CONNECTICUT held two elections for its General Assembly in 1876: the first was held in April of that year in order to elect successors to the members of each chamber who had been elected, as per the State Constitution then in force, to a 1-year term in State elections held the previous April; the second was the first election of half of the State Senate to a 2-year term (as well as members of the House of Representatives and the remaining State Senators to a 1-year term [those members of the State Senate so elected to a 1-year term would next be up for election to a full 2-year term in 1877]) the immediately following November, per an Amendment to that Constitution which not only extended the term of office of the UPPER HOUSE but also moved the date of State elections to November. Beginning in 1886, members of the House of Representatives were also elected to a 2-year term, per an Amendment to the State Constitution which not only so extended the term of office of the LOWER HOUSE but also mandated that those State Senators elected in 1885 would next be up for election to a full 2-year term in 1886, so that the entire membership of both chambers of the General Assembly would, thereafter, be up for election in November of every even-numbered year.

GEORGIA had only a one-house legislature until 1789: the Terms of Office for this body are found under the heading LOWER HOUSE.

At the same election in which HAWAII approved Statehood and elected its members of both houses of Congress and Statewide officers [1959], the LOWER HOUSE was elected so that the next election for that entire chamber would take place in 1962 while the UPPER HOUSE was so elected in order that approximately half of the State Senate would next be up for election in 1962 and the remaining State Senators would next be elected in 1964.

KENTUCKY transitioned from electing its State legislators in odd-numbered years to electing its State legislators in even-numbered years (beginning in 1984) as follows: State Senators elected for a 4-year term in 1977 (those in even-numbered Districts) were up for election to a 5-year term in 1981, said seats reverting to a 4-year term with the General Election in 1986; State Senators elected for a 4-year term in 1979 (those in odd-numbered Districts) were up for election to a 5-year term in 1983, said seats reverting to a 4-year term with the General Election in 1988; State Representatives elected for a 2-year term in 1979 were up for election to a 3-year term in 1981, said seats reverting to a 2-year term with the General Election in 1984.

NEBRASKA has had only a one-house legislature first elected in 1936: the Terms of Office for this body are found under the heading UPPER HOUSE.

NEW HAMPSHIRE held two elections for its General Court in 1878: the first was held in March of that year in order to elect successors to the members of each chamber who had been elected, as per the State Constitution then in force, to a 1-year term in State elections held the previous March; the second was the first election of members of each house of the General Court to a 2-year term the immediately following November, per an Amendment to that Constitution which not only extended the term of office of both houses of the legislature but also moved the date of State elections to November of even-numbered years.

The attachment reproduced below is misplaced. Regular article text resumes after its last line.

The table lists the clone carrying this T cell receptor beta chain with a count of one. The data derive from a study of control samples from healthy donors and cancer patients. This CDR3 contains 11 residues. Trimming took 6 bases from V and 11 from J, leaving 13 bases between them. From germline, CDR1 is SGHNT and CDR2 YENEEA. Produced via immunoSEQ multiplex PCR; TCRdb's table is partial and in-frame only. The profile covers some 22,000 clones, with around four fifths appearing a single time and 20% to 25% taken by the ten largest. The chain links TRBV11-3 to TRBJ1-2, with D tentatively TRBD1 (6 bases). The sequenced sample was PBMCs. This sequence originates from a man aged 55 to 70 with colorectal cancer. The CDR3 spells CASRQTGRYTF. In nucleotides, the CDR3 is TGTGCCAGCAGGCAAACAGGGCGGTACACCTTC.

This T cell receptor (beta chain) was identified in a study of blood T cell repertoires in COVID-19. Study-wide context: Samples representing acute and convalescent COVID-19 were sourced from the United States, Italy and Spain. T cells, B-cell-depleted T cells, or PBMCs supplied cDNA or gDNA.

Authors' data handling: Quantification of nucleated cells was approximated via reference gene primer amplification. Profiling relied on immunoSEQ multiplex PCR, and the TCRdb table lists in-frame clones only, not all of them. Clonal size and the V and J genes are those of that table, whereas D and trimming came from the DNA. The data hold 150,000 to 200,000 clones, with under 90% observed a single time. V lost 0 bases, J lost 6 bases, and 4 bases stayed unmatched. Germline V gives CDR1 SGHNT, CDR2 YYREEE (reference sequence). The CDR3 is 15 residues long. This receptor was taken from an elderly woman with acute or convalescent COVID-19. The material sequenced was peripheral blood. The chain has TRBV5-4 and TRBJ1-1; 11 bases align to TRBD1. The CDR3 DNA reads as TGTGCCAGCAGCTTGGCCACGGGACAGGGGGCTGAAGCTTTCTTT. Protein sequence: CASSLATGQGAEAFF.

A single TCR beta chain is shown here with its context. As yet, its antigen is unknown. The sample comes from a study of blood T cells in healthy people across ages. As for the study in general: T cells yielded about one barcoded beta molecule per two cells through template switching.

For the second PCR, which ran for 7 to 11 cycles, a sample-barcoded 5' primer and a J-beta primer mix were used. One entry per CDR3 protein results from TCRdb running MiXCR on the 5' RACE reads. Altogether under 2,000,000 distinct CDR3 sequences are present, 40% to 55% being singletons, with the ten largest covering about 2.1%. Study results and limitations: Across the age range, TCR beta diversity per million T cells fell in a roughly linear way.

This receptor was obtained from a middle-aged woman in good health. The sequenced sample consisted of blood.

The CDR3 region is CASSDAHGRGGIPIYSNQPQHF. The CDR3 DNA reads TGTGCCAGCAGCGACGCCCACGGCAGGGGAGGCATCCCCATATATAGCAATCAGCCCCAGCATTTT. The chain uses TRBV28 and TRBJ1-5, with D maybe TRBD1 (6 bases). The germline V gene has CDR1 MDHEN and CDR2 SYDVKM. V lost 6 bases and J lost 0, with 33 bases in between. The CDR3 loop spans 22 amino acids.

During the period of time NEW JERSEY elected its State Senators for 3-year terms, approximately one-third of the UPPER HOUSE was elected every year so that at least some State Senators were always being chosen at the same time as the entire LOWER HOUSE: to this end, the entire State Senate was elected in 1844 and, thereafter, was divided into three 'class'es: the first such 'class' to serve but 1 year (so that it could be next elected to a full 3-year term in 1845); the second to serve but 2 years (so that it could next be up for election to a full 3-year term in 1846) and the final 'class to a full 3-year term (next up for election in 1847); this rotation of 'class'es within the UPPER HOUSE continued until the State adopted a new Constitution in 1947. Under this new Constitution, all State Senators up for election in 1947 would be chosen for 4 years (that is: these would next be elected in 1951); approximately half of the State Senators up for election in 1948 would be elected for 3 years (thus, also next up for election in 1951) while the remaining members of the UPPER HOUSE up for election in 1948 would be chosen for 5 years (so that these would be next up for election in 1953); and, then, those State Senators up for election in 1949 would be chosen for 4 years (so that these, too, would next be elected in 1953): the result of all this would be that, thereafter, approximately half the State Senate would be elected for full 4-year terms at the same time as members of the General Assembly (that is: every two years in odd-numbered years). With the imposition of "One Person, One Vote" during the 1960s, this schedule had to be altered (in order to now accommodate a Senate no longer chosen from each County in the State) and, beginning in 1967, all members of the State Senate were elected to full 4-year terms at one and the same time (with the sole exception that State Senators elected in the odd-numbered year immediately following the year of a decennial Federal Census were to be elected to terms of but 2 years: this producing a cycle of three elections of the entire UPPER HOUSE [for 4 years, then 2 years, then 4 years beginning in 1967 as aforesaid] within every ten-year period).

PENNSYLVANIA had only a one-house legislature until 1790: the Terms of Office for this body are found under the heading LOWER HOUSE.

VERMONT had only a one-house legislature until 1836: the Terms of Office for this body are found under the heading LOWER HOUSE.